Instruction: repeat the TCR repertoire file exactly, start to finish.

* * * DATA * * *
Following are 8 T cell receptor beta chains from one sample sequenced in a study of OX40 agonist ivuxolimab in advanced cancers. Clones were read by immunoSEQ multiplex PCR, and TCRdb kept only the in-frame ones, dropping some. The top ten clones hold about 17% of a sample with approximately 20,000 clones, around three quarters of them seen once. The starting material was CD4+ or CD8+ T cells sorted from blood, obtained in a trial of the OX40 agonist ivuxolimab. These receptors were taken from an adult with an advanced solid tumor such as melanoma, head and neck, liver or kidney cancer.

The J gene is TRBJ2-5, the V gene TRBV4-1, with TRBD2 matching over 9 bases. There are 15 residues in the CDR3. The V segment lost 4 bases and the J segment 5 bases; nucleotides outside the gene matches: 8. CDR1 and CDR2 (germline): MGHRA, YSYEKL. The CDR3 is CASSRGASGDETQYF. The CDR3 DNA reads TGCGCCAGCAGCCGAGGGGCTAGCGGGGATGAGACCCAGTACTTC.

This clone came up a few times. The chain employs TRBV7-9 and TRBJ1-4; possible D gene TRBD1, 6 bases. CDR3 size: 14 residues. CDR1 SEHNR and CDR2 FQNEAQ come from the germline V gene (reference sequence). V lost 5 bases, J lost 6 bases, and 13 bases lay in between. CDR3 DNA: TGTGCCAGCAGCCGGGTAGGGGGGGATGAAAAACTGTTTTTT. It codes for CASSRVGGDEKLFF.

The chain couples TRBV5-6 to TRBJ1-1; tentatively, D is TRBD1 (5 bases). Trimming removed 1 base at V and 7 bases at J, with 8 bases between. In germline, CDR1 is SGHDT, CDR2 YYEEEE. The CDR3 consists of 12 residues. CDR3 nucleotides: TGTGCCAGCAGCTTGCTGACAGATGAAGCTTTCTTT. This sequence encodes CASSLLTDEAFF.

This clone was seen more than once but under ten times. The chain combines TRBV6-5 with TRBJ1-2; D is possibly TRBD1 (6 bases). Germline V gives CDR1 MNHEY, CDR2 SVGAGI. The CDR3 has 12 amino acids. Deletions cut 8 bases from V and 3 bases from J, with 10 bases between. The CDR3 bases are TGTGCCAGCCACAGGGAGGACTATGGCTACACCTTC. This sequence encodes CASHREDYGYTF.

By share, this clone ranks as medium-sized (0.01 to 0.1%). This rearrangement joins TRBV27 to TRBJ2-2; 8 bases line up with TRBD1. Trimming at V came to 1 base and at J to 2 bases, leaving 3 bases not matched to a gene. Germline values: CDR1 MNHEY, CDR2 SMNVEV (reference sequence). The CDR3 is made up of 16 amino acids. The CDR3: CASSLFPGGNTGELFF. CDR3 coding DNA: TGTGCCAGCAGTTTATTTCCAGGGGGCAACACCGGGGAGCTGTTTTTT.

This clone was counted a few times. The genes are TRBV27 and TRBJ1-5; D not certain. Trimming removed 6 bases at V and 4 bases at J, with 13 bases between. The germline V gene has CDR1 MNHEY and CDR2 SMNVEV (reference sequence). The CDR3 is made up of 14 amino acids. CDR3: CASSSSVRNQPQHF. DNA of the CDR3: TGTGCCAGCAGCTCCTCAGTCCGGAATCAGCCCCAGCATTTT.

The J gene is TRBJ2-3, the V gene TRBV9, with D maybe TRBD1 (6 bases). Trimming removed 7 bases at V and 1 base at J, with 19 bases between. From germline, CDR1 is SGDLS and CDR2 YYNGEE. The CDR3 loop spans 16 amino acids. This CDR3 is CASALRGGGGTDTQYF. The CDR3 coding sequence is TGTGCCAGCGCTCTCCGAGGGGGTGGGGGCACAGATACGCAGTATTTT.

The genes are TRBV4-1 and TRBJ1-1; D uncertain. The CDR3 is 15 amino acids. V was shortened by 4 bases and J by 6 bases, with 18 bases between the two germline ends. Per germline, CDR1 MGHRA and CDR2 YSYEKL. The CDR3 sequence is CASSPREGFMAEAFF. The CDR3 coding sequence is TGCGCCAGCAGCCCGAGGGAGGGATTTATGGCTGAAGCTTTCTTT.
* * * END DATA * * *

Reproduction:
Following are 8 T cell receptor beta chains from one sample sequenced in a study of OX40 agonist ivuxolimab in advanced cancers. Clones were read by immunoSEQ multiplex PCR, and TCRdb kept only the in-frame ones, dropping some. The top ten clones hold about 17% of a sample with approximately 20,000 clones, around three quarters of them seen once. The starting material was CD4+ or CD8+ T cells sorted from blood, obtained in a trial of the OX40 agonist ivuxolimab. These receptors were taken from an adult with an advanced solid tumor such as melanoma, head and neck, liver or kidney cancer.

The J gene is TRBJ2-5, the V gene TRBV4-1, with TRBD2 matching over 9 bases. There are 15 residues in the CDR3. The V segment lost 4 bases and the J segment 5 bases; nucleotides outside the gene matches: 8. CDR1 and CDR2 (germline): MGHRA, YSYEKL. The CDR3 is CASSRGASGDETQYF. The CDR3 DNA reads TGCGCCAGCAGCCGAGGGGCTAGCGGGGATGAGACCCAGTACTTC.

This clone came up a few times. The chain employs TRBV7-9 and TRBJ1-4; possible D gene TRBD1, 6 bases. CDR3 size: 14 residues. CDR1 SEHNR and CDR2 FQNEAQ come from the germline V gene (reference sequence). V lost 5 bases, J lost 6 bases, and 13 bases lay in between. CDR3 DNA: TGTGCCAGCAGCCGGGTAGGGGGGGATGAAAAACTGTTTTTT. It codes for CASSRVGGDEKLFF.

The chain couples TRBV5-6 to TRBJ1-1; tentatively, D is TRBD1 (5 bases). Trimming removed 1 base at V and 7 bases at J, with 8 bases between. In germline, CDR1 is SGHDT, CDR2 YYEEEE. The CDR3 consists of 12 residues. CDR3 nucleotides: TGTGCCAGCAGCTTGCTGACAGATGAAGCTTTCTTT. This sequence encodes CASSLLTDEAFF.

This clone was seen more than once but under ten times. The chain combines TRBV6-5 with TRBJ1-2; D is possibly TRBD1 (6 bases). Germline V gives CDR1 MNHEY, CDR2 SVGAGI. The CDR3 has 12 amino acids. Deletions cut 8 bases from V and 3 bases from J, with 10 bases between. The CDR3 bases are TGTGCCAGCCACAGGGAGGACTATGGCTACACCTTC. This sequence encodes CASHREDYGYTF.

By share, this clone ranks as medium-sized (0.01 to 0.1%). This rearrangement joins TRBV27 to TRBJ2-2; 8 bases line up with TRBD1. Trimming at V came to 1 base and at J to 2 bases, leaving 3 bases not matched to a gene. Germline values: CDR1 MNHEY, CDR2 SMNVEV (reference sequence). The CDR3 is made up of 16 amino acids. The CDR3: CASSLFPGGNTGELFF. CDR3 coding DNA: TGTGCCAGCAGTTTATTTCCAGGGGGCAACACCGGGGAGCTGTTTTTT.

This clone was counted a few times. The genes are TRBV27 and TRBJ1-5; D not certain. Trimming removed 6 bases at V and 4 bases at J, with 13 bases between. The germline V gene has CDR1 MNHEY and CDR2 SMNVEV (reference sequence). The CDR3 is made up of 14 amino acids. CDR3: CASSSSVRNQPQHF. DNA of the CDR3: TGTGCCAGCAGCTCCTCAGTCCGGAATCAGCCCCAGCATTTT.

The J gene is TRBJ2-3, the V gene TRBV9, with D maybe TRBD1 (6 bases). Trimming removed 7 bases at V and 1 base at J, with 19 bases between. From germline, CDR1 is SGDLS and CDR2 YYNGEE. The CDR3 loop spans 16 amino acids. This CDR3 is CASALRGGGGTDTQYF. The CDR3 coding sequence is TGTGCCAGCGCTCTCCGAGGGGGTGGGGGCACAGATACGCAGTATTTT.

The genes are TRBV4-1 and TRBJ1-1; D uncertain. The CDR3 is 15 amino acids. V was shortened by 4 bases and J by 6 bases, with 18 bases between the two germline ends. Per germline, CDR1 MGHRA and CDR2 YSYEKL. The CDR3 sequence is CASSPREGFMAEAFF. The CDR3 coding sequence is TGCGCCAGCAGCCCGAGGGAGGGATTTATGGCTGAAGCTTTCTTT.